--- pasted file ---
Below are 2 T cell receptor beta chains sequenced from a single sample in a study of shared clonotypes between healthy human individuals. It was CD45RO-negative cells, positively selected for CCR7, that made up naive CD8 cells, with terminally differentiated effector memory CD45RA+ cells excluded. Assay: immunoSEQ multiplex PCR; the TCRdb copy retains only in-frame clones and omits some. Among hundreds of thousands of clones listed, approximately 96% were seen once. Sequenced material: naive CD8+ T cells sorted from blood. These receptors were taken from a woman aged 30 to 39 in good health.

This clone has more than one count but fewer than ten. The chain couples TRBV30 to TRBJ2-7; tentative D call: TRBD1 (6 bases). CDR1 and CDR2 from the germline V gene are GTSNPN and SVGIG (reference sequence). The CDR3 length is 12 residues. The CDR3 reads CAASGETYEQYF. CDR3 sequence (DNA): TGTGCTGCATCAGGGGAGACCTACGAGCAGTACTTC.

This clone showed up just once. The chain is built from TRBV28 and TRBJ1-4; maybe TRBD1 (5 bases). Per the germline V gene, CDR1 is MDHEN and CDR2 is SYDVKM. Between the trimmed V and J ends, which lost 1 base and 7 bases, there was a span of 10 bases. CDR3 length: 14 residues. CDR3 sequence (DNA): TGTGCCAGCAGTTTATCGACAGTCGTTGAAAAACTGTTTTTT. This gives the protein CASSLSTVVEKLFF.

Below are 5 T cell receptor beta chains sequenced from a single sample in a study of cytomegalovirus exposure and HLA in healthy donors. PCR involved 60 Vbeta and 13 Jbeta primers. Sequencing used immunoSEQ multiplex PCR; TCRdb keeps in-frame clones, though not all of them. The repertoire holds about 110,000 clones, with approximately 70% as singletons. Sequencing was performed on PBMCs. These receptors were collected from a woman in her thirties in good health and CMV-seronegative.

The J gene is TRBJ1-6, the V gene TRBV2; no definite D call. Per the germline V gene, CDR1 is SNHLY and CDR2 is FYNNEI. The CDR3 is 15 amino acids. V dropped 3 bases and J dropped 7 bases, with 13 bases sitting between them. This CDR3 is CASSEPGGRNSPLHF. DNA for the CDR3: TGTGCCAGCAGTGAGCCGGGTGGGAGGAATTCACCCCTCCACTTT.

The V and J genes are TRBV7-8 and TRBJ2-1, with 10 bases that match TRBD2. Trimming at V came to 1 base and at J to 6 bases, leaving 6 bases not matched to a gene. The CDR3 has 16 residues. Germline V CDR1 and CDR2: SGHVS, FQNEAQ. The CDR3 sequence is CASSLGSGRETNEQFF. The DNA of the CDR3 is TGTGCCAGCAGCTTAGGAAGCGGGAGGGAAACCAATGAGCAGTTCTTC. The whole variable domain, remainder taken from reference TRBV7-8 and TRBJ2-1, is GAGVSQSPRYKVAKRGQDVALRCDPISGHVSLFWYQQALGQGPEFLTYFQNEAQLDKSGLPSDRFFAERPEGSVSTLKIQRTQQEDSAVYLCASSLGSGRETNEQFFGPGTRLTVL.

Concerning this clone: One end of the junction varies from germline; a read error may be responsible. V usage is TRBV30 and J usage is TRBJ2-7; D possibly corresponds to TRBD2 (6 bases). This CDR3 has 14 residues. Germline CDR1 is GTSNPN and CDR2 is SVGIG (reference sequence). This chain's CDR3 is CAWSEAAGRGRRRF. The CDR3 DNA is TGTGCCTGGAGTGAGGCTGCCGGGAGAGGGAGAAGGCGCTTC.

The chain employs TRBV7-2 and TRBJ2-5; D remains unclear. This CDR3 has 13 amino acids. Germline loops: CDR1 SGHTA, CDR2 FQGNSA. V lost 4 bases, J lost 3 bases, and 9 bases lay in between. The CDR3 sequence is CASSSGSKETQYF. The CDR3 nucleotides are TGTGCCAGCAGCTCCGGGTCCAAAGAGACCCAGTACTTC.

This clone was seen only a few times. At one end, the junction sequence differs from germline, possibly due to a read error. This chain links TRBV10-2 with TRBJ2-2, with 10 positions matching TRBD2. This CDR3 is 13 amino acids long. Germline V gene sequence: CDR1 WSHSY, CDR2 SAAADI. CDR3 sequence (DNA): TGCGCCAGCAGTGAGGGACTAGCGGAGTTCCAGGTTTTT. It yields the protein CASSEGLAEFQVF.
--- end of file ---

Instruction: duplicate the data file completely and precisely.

Below are 2 T cell receptor beta chains sequenced from a single sample in a study of shared clonotypes between healthy human individuals. It was CD45RO-negative cells, positively selected for CCR7, that made up naive CD8 cells, with terminally differentiated effector memory CD45RA+ cells excluded. Assay: immunoSEQ multiplex PCR; the TCRdb copy retains only in-frame clones and omits some. Among hundreds of thousands of clones listed, approximately 96% were seen once. Sequenced material: naive CD8+ T cells sorted from blood. These receptors were taken from a woman aged 30 to 39 in good health.

This clone has more than one count but fewer than ten. The chain couples TRBV30 to TRBJ2-7; tentative D call: TRBD1 (6 bases). CDR1 and CDR2 from the germline V gene are GTSNPN and SVGIG (reference sequence). The CDR3 length is 12 residues. The CDR3 reads CAASGETYEQYF. CDR3 sequence (DNA): TGTGCTGCATCAGGGGAGACCTACGAGCAGTACTTC.

This clone showed up just once. The chain is built from TRBV28 and TRBJ1-4; maybe TRBD1 (5 bases). Per the germline V gene, CDR1 is MDHEN and CDR2 is SYDVKM. Between the trimmed V and J ends, which lost 1 base and 7 bases, there was a span of 10 bases. CDR3 length: 14 residues. CDR3 sequence (DNA): TGTGCCAGCAGTTTATCGACAGTCGTTGAAAAACTGTTTTTT. This gives the protein CASSLSTVVEKLFF.

Below are 5 T cell receptor beta chains sequenced from a single sample in a study of cytomegalovirus exposure and HLA in healthy donors. PCR involved 60 Vbeta and 13 Jbeta primers. Sequencing used immunoSEQ multiplex PCR; TCRdb keeps in-frame clones, though not all of them. The repertoire holds about 110,000 clones, with approximately 70% as singletons. Sequencing was performed on PBMCs. These receptors were collected from a woman in her thirties in good health and CMV-seronegative.

The J gene is TRBJ1-6, the V gene TRBV2; no definite D call. Per the germline V gene, CDR1 is SNHLY and CDR2 is FYNNEI. The CDR3 is 15 amino acids. V dropped 3 bases and J dropped 7 bases, with 13 bases sitting between them. This CDR3 is CASSEPGGRNSPLHF. DNA for the CDR3: TGTGCCAGCAGTGAGCCGGGTGGGAGGAATTCACCCCTCCACTTT.

The V and J genes are TRBV7-8 and TRBJ2-1, with 10 bases that match TRBD2. Trimming at V came to 1 base and at J to 6 bases, leaving 6 bases not matched to a gene. The CDR3 has 16 residues. Germline V CDR1 and CDR2: SGHVS, FQNEAQ. The CDR3 sequence is CASSLGSGRETNEQFF. The DNA of the CDR3 is TGTGCCAGCAGCTTAGGAAGCGGGAGGGAAACCAATGAGCAGTTCTTC. The whole variable domain, remainder taken from reference TRBV7-8 and TRBJ2-1, is GAGVSQSPRYKVAKRGQDVALRCDPISGHVSLFWYQQALGQGPEFLTYFQNEAQLDKSGLPSDRFFAERPEGSVSTLKIQRTQQEDSAVYLCASSLGSGRETNEQFFGPGTRLTVL.

Concerning this clone: One end of the junction varies from germline; a read error may be responsible. V usage is TRBV30 and J usage is TRBJ2-7; D possibly corresponds to TRBD2 (6 bases). This CDR3 has 14 residues. Germline CDR1 is GTSNPN and CDR2 is SVGIG (reference sequence). This chain's CDR3 is CAWSEAAGRGRRRF. The CDR3 DNA is TGTGCCTGGAGTGAGGCTGCCGGGAGAGGGAGAAGGCGCTTC.

The chain employs TRBV7-2 and TRBJ2-5; D remains unclear. This CDR3 has 13 amino acids. Germline loops: CDR1 SGHTA, CDR2 FQGNSA. V lost 4 bases, J lost 3 bases, and 9 bases lay in between. The CDR3 sequence is CASSSGSKETQYF. The CDR3 nucleotides are TGTGCCAGCAGCTCCGGGTCCAAAGAGACCCAGTACTTC.

This clone was seen only a few times. At one end, the junction sequence differs from germline, possibly due to a read error. This chain links TRBV10-2 with TRBJ2-2, with 10 positions matching TRBD2. This CDR3 is 13 amino acids long. Germline V gene sequence: CDR1 WSHSY, CDR2 SAAADI. CDR3 sequence (DNA): TGCGCCAGCAGTGAGGGACTAGCGGAGTTCCAGGTTTTT. It yields the protein CASSEGLAEFQVF.